> >      LINEAR       FASTUTIL 101.2 =============
> >    HIGHBITS       FASTUTIL 101.3 =============
> >      RANDOM           JAVA 232.6 ==============================
> >      LINEAR           JAVA  72.7 =========
> >    HIGHBITS           JAVA 184.2 =======================
> >      RANDOM         MAHOUT 125.9 ================
> >      LINEAR         MAHOUT  60.3 =======
> >    HIGHBITS         MAHOUT  98.4 ============
> >      RANDOM          TROVE 113.8 ==============
> >      LINEAR          TROVE  43.8 =====
> >    HIGHBITS          TROVE  83.7 ==========
> >
> > I believe additional good hashing of integer keys does help to even-out
> any
> > weird input key distributions (and these would occur a lot in practical
> > situations, I bet). fastutil uses the finalization step from MurmurHash3,
> > HPPC uses a simplified full-pass over int4 bytes from MurmurHash2, but
> these
> > yield an equal effect (the speed difference is a result of another
> thing).
> > Mahout Math currently doesn't hash ints, so it'd be probably a good
> addition
> > (at very little overhead).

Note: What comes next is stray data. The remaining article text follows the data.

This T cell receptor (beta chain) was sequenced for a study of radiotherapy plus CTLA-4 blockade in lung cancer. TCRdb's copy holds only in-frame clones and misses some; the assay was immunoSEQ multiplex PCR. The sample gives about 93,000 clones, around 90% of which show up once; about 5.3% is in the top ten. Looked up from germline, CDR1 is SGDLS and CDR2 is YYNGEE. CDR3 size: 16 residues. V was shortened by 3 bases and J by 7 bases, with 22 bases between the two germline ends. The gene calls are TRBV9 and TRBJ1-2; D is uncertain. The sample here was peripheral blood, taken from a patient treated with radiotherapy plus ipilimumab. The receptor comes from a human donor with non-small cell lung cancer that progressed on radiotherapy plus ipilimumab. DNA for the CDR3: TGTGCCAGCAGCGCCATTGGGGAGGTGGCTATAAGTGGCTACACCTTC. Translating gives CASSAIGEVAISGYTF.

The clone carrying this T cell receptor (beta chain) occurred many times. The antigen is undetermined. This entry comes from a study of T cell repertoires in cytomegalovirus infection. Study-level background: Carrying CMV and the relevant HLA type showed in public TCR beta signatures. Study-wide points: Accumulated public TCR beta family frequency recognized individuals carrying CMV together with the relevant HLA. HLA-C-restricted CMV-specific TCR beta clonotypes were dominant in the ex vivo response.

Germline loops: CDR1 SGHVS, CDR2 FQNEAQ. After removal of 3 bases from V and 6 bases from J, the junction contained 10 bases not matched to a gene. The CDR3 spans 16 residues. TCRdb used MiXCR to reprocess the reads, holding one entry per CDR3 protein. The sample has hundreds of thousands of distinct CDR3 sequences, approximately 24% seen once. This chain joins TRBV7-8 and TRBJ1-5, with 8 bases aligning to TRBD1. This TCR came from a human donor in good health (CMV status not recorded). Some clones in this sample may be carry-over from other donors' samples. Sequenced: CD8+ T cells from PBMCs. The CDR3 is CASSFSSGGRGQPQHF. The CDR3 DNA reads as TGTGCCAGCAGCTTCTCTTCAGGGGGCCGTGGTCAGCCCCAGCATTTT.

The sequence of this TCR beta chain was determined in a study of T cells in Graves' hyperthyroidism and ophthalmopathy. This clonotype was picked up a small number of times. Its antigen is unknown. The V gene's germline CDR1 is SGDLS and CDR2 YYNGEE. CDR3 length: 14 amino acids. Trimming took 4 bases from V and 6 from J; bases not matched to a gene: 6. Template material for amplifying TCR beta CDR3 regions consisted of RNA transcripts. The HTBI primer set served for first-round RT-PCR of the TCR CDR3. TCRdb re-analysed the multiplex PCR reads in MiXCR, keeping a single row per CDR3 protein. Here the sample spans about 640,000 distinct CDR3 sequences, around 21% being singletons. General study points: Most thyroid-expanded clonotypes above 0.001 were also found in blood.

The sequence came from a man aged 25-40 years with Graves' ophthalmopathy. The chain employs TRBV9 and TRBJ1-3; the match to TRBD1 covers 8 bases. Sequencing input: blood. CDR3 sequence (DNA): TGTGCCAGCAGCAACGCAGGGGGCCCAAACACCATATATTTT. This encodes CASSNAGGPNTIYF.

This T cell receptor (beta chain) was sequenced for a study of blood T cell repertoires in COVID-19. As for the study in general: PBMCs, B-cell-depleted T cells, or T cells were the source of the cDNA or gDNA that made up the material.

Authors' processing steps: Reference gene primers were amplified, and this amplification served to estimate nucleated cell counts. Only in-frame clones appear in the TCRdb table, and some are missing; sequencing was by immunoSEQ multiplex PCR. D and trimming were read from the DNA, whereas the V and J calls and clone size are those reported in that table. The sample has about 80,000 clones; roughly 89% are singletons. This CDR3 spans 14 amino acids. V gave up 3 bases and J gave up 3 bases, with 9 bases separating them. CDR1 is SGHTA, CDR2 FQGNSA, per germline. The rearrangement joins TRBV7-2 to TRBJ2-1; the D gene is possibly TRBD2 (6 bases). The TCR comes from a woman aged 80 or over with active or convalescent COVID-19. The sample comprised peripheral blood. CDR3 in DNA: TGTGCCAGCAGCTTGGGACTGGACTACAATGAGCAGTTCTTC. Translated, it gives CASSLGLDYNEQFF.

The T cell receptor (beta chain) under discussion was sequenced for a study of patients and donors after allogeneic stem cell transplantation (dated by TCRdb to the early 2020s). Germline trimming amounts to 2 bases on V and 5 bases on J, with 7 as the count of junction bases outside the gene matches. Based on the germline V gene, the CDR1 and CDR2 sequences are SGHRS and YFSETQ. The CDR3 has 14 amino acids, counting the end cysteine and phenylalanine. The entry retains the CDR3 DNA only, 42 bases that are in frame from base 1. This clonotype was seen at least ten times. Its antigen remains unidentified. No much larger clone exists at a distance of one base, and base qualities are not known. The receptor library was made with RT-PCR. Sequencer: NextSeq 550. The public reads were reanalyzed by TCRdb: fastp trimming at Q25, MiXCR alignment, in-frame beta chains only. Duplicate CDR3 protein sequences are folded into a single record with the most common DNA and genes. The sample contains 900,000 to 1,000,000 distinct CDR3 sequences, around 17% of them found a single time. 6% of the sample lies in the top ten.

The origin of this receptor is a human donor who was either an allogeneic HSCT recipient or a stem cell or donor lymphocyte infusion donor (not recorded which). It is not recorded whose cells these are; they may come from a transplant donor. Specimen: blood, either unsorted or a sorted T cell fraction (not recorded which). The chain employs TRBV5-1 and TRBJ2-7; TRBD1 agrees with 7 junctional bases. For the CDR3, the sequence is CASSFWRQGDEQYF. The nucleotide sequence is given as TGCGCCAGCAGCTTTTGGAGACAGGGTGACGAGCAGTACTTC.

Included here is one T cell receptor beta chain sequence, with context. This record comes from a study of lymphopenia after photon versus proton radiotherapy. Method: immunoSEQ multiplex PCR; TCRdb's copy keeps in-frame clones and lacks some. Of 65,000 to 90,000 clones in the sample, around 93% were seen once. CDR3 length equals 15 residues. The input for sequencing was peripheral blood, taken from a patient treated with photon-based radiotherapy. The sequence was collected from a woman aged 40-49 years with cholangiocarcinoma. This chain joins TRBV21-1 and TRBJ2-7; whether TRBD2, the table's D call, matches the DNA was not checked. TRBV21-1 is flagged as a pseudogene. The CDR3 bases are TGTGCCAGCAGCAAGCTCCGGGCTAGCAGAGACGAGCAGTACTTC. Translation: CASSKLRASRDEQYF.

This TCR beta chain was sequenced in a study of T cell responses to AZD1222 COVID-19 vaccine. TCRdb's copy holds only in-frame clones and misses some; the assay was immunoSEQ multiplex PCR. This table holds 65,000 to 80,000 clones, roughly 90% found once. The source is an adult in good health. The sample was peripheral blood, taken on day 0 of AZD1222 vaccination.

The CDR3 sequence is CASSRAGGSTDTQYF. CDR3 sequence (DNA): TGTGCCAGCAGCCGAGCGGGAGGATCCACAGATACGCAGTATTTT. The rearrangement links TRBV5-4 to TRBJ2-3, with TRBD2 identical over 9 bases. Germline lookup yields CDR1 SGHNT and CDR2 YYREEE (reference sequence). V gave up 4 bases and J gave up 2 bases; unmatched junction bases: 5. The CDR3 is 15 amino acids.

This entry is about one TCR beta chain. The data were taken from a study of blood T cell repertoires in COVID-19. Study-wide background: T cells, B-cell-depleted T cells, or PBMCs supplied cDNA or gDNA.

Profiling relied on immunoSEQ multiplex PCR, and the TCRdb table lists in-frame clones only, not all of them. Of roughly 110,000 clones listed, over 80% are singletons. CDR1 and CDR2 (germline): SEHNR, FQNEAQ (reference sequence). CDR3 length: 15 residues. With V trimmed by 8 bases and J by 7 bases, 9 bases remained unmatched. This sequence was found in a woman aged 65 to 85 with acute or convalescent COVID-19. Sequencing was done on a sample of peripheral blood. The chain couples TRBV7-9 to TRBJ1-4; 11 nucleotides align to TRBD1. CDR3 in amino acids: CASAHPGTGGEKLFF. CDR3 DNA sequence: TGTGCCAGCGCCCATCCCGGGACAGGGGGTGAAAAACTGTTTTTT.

> >
> > 2) BenchmarkGetWithRemoved:
> >
> http://dawidweiss123.appspot.com/run/dawid.weiss@gmail.com/com.carrotsearch.hppc.caliper.BenchmarkGetWithRemoved
> >
> > %rem.keys   implementation     ms linear runtime
> >          0           HPPC  65.73 ============
> >          0       FASTUTIL  52.63 ==========
> >          0           JAVA 156.37 ==============================
> >          0          TROVE  75.31 ==============
> >          0         MAHOUT  85.59 ================
> >       0.25           HPPC  87.19 ================
> >       0.25       FASTUTIL  58.24 ===========
> >       0.25           JAVA 149.26 ============================
> >       0.25          TROVE 123.32 =======================
> >       0.25         MAHOUT 113.77 =====================
> >        0.5           HPPC 101.70 ===================
> >        0.5       FASTUTIL  55.74 ==========
> >        0.5           JAVA 135.01 =========================